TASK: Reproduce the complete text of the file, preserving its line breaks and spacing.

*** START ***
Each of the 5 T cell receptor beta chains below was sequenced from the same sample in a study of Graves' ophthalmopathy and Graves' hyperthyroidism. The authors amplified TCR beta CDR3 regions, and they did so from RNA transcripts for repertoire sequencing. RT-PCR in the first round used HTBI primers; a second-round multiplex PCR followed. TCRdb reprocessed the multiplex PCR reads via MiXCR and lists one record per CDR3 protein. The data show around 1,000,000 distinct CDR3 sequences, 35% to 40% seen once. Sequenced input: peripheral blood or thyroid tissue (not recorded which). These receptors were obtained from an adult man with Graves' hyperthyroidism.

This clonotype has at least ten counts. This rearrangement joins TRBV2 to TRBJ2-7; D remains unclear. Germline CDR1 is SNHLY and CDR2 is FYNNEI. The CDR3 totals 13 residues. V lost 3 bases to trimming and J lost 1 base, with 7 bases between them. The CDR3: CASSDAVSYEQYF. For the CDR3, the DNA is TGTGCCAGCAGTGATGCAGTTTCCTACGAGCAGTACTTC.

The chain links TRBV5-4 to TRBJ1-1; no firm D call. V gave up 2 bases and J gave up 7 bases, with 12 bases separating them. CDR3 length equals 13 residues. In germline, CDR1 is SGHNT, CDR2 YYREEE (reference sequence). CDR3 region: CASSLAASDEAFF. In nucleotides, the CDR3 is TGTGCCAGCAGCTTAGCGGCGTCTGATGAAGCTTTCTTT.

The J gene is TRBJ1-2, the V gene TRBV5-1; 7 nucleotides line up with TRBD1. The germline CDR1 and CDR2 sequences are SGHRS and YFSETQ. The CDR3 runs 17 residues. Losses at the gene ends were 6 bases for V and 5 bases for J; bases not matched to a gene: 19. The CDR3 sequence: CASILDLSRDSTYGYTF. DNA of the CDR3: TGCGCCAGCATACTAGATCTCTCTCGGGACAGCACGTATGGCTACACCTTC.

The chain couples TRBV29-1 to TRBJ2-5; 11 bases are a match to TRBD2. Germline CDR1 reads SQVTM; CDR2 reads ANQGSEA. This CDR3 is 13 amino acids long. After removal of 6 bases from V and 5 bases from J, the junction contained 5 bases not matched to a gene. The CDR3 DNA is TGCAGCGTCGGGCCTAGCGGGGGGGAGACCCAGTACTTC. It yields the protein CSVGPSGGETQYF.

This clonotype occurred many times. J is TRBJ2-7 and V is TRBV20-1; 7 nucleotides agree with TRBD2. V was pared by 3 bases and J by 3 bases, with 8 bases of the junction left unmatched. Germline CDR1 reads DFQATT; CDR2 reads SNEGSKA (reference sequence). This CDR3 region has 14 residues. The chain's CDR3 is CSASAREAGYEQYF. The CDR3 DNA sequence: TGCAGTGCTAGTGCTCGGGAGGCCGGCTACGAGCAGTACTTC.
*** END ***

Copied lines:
Each of the 5 T cell receptor beta chains below was sequenced from the same sample in a study of Graves' ophthalmopathy and Graves' hyperthyroidism. The authors amplified TCR beta CDR3 regions, and they did so from RNA transcripts for repertoire sequencing. RT-PCR in the first round used HTBI primers; a second-round multiplex PCR followed. TCRdb reprocessed the multiplex PCR reads via MiXCR and lists one record per CDR3 protein. The data show around 1,000,000 distinct CDR3 sequences, 35% to 40% seen once. Sequenced input: peripheral blood or thyroid tissue (not recorded which). These receptors were obtained from an adult man with Graves' hyperthyroidism.

This clonotype has at least ten counts. This rearrangement joins TRBV2 to TRBJ2-7; D remains unclear. Germline CDR1 is SNHLY and CDR2 is FYNNEI. The CDR3 totals 13 residues. V lost 3 bases to trimming and J lost 1 base, with 7 bases between them. The CDR3: CASSDAVSYEQYF. For the CDR3, the DNA is TGTGCCAGCAGTGATGCAGTTTCCTACGAGCAGTACTTC.

The chain links TRBV5-4 to TRBJ1-1; no firm D call. V gave up 2 bases and J gave up 7 bases, with 12 bases separating them. CDR3 length equals 13 residues. In germline, CDR1 is SGHNT, CDR2 YYREEE (reference sequence). CDR3 region: CASSLAASDEAFF. In nucleotides, the CDR3 is TGTGCCAGCAGCTTAGCGGCGTCTGATGAAGCTTTCTTT.

The J gene is TRBJ1-2, the V gene TRBV5-1; 7 nucleotides line up with TRBD1. The germline CDR1 and CDR2 sequences are SGHRS and YFSETQ. The CDR3 runs 17 residues. Losses at the gene ends were 6 bases for V and 5 bases for J; bases not matched to a gene: 19. The CDR3 sequence: CASILDLSRDSTYGYTF. DNA of the CDR3: TGCGCCAGCATACTAGATCTCTCTCGGGACAGCACGTATGGCTACACCTTC.

The chain couples TRBV29-1 to TRBJ2-5; 11 bases are a match to TRBD2. Germline CDR1 reads SQVTM; CDR2 reads ANQGSEA. This CDR3 is 13 amino acids long. After removal of 6 bases from V and 5 bases from J, the junction contained 5 bases not matched to a gene. The CDR3 DNA is TGCAGCGTCGGGCCTAGCGGGGGGGAGACCCAGTACTTC. It yields the protein CSVGPSGGETQYF.

This clonotype occurred many times. J is TRBJ2-7 and V is TRBV20-1; 7 nucleotides agree with TRBD2. V was pared by 3 bases and J by 3 bases, with 8 bases of the junction left unmatched. Germline CDR1 reads DFQATT; CDR2 reads SNEGSKA (reference sequence). This CDR3 region has 14 residues. The chain's CDR3 is CSASAREAGYEQYF. The CDR3 DNA sequence: TGCAGTGCTAGTGCTCGGGAGGCCGGCTACGAGCAGTACTTC.